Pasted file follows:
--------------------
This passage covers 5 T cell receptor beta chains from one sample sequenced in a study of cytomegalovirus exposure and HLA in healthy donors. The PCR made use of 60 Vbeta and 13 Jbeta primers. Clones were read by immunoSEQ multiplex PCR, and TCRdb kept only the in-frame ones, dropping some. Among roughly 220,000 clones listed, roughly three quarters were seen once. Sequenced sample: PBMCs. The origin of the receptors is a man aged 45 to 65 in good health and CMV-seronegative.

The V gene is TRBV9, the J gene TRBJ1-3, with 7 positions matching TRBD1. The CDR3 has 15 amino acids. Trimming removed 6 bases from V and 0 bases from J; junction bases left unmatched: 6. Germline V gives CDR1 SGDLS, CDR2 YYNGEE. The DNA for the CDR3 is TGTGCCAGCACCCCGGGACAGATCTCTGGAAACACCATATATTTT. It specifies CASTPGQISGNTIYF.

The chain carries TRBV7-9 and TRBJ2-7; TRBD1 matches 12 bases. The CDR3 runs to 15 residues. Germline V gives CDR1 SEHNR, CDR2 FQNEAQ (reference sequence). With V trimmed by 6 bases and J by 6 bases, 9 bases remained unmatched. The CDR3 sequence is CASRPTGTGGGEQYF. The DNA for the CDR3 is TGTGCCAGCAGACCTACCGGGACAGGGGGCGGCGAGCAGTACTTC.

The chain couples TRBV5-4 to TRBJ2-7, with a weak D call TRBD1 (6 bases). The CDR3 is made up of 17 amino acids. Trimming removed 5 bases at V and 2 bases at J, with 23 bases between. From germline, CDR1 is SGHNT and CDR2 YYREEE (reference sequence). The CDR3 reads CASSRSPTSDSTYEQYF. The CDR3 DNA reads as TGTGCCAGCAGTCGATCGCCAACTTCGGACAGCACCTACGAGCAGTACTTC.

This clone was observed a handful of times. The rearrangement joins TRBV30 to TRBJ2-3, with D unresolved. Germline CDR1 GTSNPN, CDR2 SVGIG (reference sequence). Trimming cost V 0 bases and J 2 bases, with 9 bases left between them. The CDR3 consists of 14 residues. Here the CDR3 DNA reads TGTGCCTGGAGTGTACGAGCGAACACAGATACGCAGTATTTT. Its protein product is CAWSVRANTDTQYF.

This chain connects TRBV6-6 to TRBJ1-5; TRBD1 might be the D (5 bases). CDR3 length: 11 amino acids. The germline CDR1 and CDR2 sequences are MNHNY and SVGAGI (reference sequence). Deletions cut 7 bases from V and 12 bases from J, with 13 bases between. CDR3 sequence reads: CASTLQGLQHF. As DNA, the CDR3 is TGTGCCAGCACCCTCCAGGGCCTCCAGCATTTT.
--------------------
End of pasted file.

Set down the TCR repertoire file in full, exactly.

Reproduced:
This passage covers 5 T cell receptor beta chains from one sample sequenced in a study of cytomegalovirus exposure and HLA in healthy donors. The PCR made use of 60 Vbeta and 13 Jbeta primers. Clones were read by immunoSEQ multiplex PCR, and TCRdb kept only the in-frame ones, dropping some. Among roughly 220,000 clones listed, roughly three quarters were seen once. Sequenced sample: PBMCs. The origin of the receptors is a man aged 45 to 65 in good health and CMV-seronegative.

The V gene is TRBV9, the J gene TRBJ1-3, with 7 positions matching TRBD1. The CDR3 has 15 amino acids. Trimming removed 6 bases from V and 0 bases from J; junction bases left unmatched: 6. Germline V gives CDR1 SGDLS, CDR2 YYNGEE. The DNA for the CDR3 is TGTGCCAGCACCCCGGGACAGATCTCTGGAAACACCATATATTTT. It specifies CASTPGQISGNTIYF.

The chain carries TRBV7-9 and TRBJ2-7; TRBD1 matches 12 bases. The CDR3 runs to 15 residues. Germline V gives CDR1 SEHNR, CDR2 FQNEAQ (reference sequence). With V trimmed by 6 bases and J by 6 bases, 9 bases remained unmatched. The CDR3 sequence is CASRPTGTGGGEQYF. The DNA for the CDR3 is TGTGCCAGCAGACCTACCGGGACAGGGGGCGGCGAGCAGTACTTC.

The chain couples TRBV5-4 to TRBJ2-7, with a weak D call TRBD1 (6 bases). The CDR3 is made up of 17 amino acids. Trimming removed 5 bases at V and 2 bases at J, with 23 bases between. From germline, CDR1 is SGHNT and CDR2 YYREEE (reference sequence). The CDR3 reads CASSRSPTSDSTYEQYF. The CDR3 DNA reads as TGTGCCAGCAGTCGATCGCCAACTTCGGACAGCACCTACGAGCAGTACTTC.

This clone was observed a handful of times. The rearrangement joins TRBV30 to TRBJ2-3, with D unresolved. Germline CDR1 GTSNPN, CDR2 SVGIG (reference sequence). Trimming cost V 0 bases and J 2 bases, with 9 bases left between them. The CDR3 consists of 14 residues. Here the CDR3 DNA reads TGTGCCTGGAGTGTACGAGCGAACACAGATACGCAGTATTTT. Its protein product is CAWSVRANTDTQYF.

This chain connects TRBV6-6 to TRBJ1-5; TRBD1 might be the D (5 bases). CDR3 length: 11 amino acids. The germline CDR1 and CDR2 sequences are MNHNY and SVGAGI (reference sequence). Deletions cut 7 bases from V and 12 bases from J, with 13 bases between. CDR3 sequence reads: CASTLQGLQHF. As DNA, the CDR3 is TGTGCCAGCACCCTCCAGGGCCTCCAGCATTTT.